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    High fidelity (or “Hi Fi”) record players utilize a two-channel amplifier and speaker system, with one channel driving the wide-range woofer, and one channel driving the combination wide-range midrange and tweeter to achieve a high level of fidelity, or accuracy of copy (the vinyl record) to the source. Hi Fi equipment has minimal amounts of noise and distortion and an accurate frequency response.

    In the 1950s the term “high fidelity” began to be used by audio manufacturers as a marketing term to describe records and equipment which were intended to provide faithful sound reproduction. While some consumers simply interpreted “high fidelity” as fancy and expensive equipment, many found the difference in quality between Hi-Fi and the then standard AM radios and 78 RPM records readily apparent. Technical quality has continued to increase, and now high fidelity record players are taken for granted and a staple of the turntable market.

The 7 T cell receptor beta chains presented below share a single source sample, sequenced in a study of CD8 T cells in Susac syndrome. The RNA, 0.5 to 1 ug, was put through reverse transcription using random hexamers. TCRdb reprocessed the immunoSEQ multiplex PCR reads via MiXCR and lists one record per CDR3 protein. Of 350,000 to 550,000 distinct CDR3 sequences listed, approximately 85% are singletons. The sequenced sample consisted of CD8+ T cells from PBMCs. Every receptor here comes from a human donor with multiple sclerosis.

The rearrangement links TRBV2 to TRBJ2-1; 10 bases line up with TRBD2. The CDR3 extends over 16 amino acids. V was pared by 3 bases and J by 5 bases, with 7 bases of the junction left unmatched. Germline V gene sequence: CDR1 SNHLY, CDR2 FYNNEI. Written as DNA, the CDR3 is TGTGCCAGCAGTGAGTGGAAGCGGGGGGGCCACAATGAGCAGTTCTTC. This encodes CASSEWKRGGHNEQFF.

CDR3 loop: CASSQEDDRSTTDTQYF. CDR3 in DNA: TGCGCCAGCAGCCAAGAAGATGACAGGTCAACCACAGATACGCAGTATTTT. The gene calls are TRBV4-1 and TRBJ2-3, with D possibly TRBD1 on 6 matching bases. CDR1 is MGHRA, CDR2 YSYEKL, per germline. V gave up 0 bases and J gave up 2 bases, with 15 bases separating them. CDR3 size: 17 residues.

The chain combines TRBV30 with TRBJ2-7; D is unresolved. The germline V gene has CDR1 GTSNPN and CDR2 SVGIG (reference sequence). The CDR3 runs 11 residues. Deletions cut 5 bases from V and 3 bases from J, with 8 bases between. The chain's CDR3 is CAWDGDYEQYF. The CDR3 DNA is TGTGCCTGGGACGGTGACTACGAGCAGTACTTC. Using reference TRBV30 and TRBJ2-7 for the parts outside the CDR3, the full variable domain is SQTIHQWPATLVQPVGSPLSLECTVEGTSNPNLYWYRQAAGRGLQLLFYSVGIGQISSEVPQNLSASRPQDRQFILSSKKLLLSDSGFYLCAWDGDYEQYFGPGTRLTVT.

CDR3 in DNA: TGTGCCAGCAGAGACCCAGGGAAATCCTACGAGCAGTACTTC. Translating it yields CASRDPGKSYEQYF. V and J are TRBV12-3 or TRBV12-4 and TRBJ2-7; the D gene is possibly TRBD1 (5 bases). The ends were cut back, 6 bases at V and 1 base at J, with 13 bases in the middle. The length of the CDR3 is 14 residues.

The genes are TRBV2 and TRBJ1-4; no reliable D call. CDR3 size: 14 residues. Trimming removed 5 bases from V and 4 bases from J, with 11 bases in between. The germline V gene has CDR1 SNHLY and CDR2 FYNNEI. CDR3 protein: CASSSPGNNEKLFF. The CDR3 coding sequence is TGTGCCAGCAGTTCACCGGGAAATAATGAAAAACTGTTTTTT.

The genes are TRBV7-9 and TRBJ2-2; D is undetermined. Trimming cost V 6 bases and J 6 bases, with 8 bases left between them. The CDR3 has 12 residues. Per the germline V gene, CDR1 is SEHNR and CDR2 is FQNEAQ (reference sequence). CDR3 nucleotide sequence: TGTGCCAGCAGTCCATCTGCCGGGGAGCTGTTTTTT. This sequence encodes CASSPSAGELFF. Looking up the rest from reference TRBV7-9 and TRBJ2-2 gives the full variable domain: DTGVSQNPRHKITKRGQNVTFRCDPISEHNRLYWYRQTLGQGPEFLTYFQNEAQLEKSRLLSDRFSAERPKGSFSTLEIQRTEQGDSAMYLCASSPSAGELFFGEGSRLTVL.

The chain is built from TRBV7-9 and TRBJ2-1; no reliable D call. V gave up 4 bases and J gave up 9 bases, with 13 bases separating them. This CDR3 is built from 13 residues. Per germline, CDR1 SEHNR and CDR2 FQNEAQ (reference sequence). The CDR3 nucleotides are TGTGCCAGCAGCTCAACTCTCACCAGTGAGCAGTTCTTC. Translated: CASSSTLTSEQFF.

Major brand names for Hi Fi record players include Sony, Numark, Gemini, Stanton, Panasonic, and Thorens among others.
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